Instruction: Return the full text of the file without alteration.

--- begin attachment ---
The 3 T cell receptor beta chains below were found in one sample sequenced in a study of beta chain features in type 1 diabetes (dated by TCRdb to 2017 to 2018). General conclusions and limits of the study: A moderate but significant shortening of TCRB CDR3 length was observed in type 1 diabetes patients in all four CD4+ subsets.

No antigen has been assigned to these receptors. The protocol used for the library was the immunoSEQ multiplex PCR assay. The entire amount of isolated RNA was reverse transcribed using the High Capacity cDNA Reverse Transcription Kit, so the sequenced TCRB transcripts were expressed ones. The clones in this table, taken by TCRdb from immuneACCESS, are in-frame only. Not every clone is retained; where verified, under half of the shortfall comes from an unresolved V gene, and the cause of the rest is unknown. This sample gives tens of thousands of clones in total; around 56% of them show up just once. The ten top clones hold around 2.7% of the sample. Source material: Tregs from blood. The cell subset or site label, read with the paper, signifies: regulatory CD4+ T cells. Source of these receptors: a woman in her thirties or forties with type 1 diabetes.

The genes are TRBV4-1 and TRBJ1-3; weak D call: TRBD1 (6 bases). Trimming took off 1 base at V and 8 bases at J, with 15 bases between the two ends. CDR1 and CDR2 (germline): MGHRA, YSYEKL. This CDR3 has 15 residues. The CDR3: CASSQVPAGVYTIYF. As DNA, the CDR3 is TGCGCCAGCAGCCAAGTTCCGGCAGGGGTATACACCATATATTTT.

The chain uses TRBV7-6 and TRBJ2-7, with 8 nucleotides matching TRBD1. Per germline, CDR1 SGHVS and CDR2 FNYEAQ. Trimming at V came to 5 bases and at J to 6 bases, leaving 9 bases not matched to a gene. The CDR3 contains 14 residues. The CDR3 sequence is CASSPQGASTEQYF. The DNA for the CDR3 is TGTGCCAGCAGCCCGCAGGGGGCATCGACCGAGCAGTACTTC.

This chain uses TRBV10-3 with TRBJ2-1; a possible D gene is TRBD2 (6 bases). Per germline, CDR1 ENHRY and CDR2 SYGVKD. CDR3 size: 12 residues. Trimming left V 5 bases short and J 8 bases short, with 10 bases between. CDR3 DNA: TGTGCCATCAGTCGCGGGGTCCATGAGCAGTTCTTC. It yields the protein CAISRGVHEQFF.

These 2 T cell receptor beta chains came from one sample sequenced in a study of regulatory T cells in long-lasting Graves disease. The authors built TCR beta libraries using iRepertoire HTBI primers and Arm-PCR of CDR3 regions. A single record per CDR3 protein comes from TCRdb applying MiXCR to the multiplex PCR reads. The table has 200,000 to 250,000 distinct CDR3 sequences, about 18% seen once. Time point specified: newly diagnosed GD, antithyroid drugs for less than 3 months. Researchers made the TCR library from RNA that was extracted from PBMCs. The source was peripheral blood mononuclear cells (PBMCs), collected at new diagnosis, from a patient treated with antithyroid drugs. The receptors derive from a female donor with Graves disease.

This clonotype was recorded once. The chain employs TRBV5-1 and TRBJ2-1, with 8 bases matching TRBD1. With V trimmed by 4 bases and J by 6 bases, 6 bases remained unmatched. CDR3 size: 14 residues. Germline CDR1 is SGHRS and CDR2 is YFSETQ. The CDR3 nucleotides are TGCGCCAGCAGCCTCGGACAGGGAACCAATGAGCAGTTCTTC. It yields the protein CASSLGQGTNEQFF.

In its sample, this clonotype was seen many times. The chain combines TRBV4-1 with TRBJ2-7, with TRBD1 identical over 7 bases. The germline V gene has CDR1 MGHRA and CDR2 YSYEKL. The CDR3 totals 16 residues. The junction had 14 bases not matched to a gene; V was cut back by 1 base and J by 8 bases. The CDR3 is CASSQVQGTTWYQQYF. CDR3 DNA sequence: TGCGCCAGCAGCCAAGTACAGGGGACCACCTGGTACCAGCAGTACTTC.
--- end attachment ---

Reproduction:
The 3 T cell receptor beta chains below were found in one sample sequenced in a study of beta chain features in type 1 diabetes (dated by TCRdb to 2017 to 2018). General conclusions and limits of the study: A moderate but significant shortening of TCRB CDR3 length was observed in type 1 diabetes patients in all four CD4+ subsets.

No antigen has been assigned to these receptors. The protocol used for the library was the immunoSEQ multiplex PCR assay. The entire amount of isolated RNA was reverse transcribed using the High Capacity cDNA Reverse Transcription Kit, so the sequenced TCRB transcripts were expressed ones. The clones in this table, taken by TCRdb from immuneACCESS, are in-frame only. Not every clone is retained; where verified, under half of the shortfall comes from an unresolved V gene, and the cause of the rest is unknown. This sample gives tens of thousands of clones in total; around 56% of them show up just once. The ten top clones hold around 2.7% of the sample. Source material: Tregs from blood. The cell subset or site label, read with the paper, signifies: regulatory CD4+ T cells. Source of these receptors: a woman in her thirties or forties with type 1 diabetes.

The genes are TRBV4-1 and TRBJ1-3; weak D call: TRBD1 (6 bases). Trimming took off 1 base at V and 8 bases at J, with 15 bases between the two ends. CDR1 and CDR2 (germline): MGHRA, YSYEKL. This CDR3 has 15 residues. The CDR3: CASSQVPAGVYTIYF. As DNA, the CDR3 is TGCGCCAGCAGCCAAGTTCCGGCAGGGGTATACACCATATATTTT.

The chain uses TRBV7-6 and TRBJ2-7, with 8 nucleotides matching TRBD1. Per germline, CDR1 SGHVS and CDR2 FNYEAQ. Trimming at V came to 5 bases and at J to 6 bases, leaving 9 bases not matched to a gene. The CDR3 contains 14 residues. The CDR3 sequence is CASSPQGASTEQYF. The DNA for the CDR3 is TGTGCCAGCAGCCCGCAGGGGGCATCGACCGAGCAGTACTTC.

This chain uses TRBV10-3 with TRBJ2-1; a possible D gene is TRBD2 (6 bases). Per germline, CDR1 ENHRY and CDR2 SYGVKD. CDR3 size: 12 residues. Trimming left V 5 bases short and J 8 bases short, with 10 bases between. CDR3 DNA: TGTGCCATCAGTCGCGGGGTCCATGAGCAGTTCTTC. It yields the protein CAISRGVHEQFF.

These 2 T cell receptor beta chains came from one sample sequenced in a study of regulatory T cells in long-lasting Graves disease. The authors built TCR beta libraries using iRepertoire HTBI primers and Arm-PCR of CDR3 regions. A single record per CDR3 protein comes from TCRdb applying MiXCR to the multiplex PCR reads. The table has 200,000 to 250,000 distinct CDR3 sequences, about 18% seen once. Time point specified: newly diagnosed GD, antithyroid drugs for less than 3 months. Researchers made the TCR library from RNA that was extracted from PBMCs. The source was peripheral blood mononuclear cells (PBMCs), collected at new diagnosis, from a patient treated with antithyroid drugs. The receptors derive from a female donor with Graves disease.

This clonotype was recorded once. The chain employs TRBV5-1 and TRBJ2-1, with 8 bases matching TRBD1. With V trimmed by 4 bases and J by 6 bases, 6 bases remained unmatched. CDR3 size: 14 residues. Germline CDR1 is SGHRS and CDR2 is YFSETQ. The CDR3 nucleotides are TGCGCCAGCAGCCTCGGACAGGGAACCAATGAGCAGTTCTTC. It yields the protein CASSLGQGTNEQFF.

In its sample, this clonotype was seen many times. The chain combines TRBV4-1 with TRBJ2-7, with TRBD1 identical over 7 bases. The germline V gene has CDR1 MGHRA and CDR2 YSYEKL. The CDR3 totals 16 residues. The junction had 14 bases not matched to a gene; V was cut back by 1 base and J by 8 bases. The CDR3 is CASSQVQGTTWYQQYF. CDR3 DNA sequence: TGCGCCAGCAGCCAAGTACAGGGGACCACCTGGTACCAGCAGTACTTC.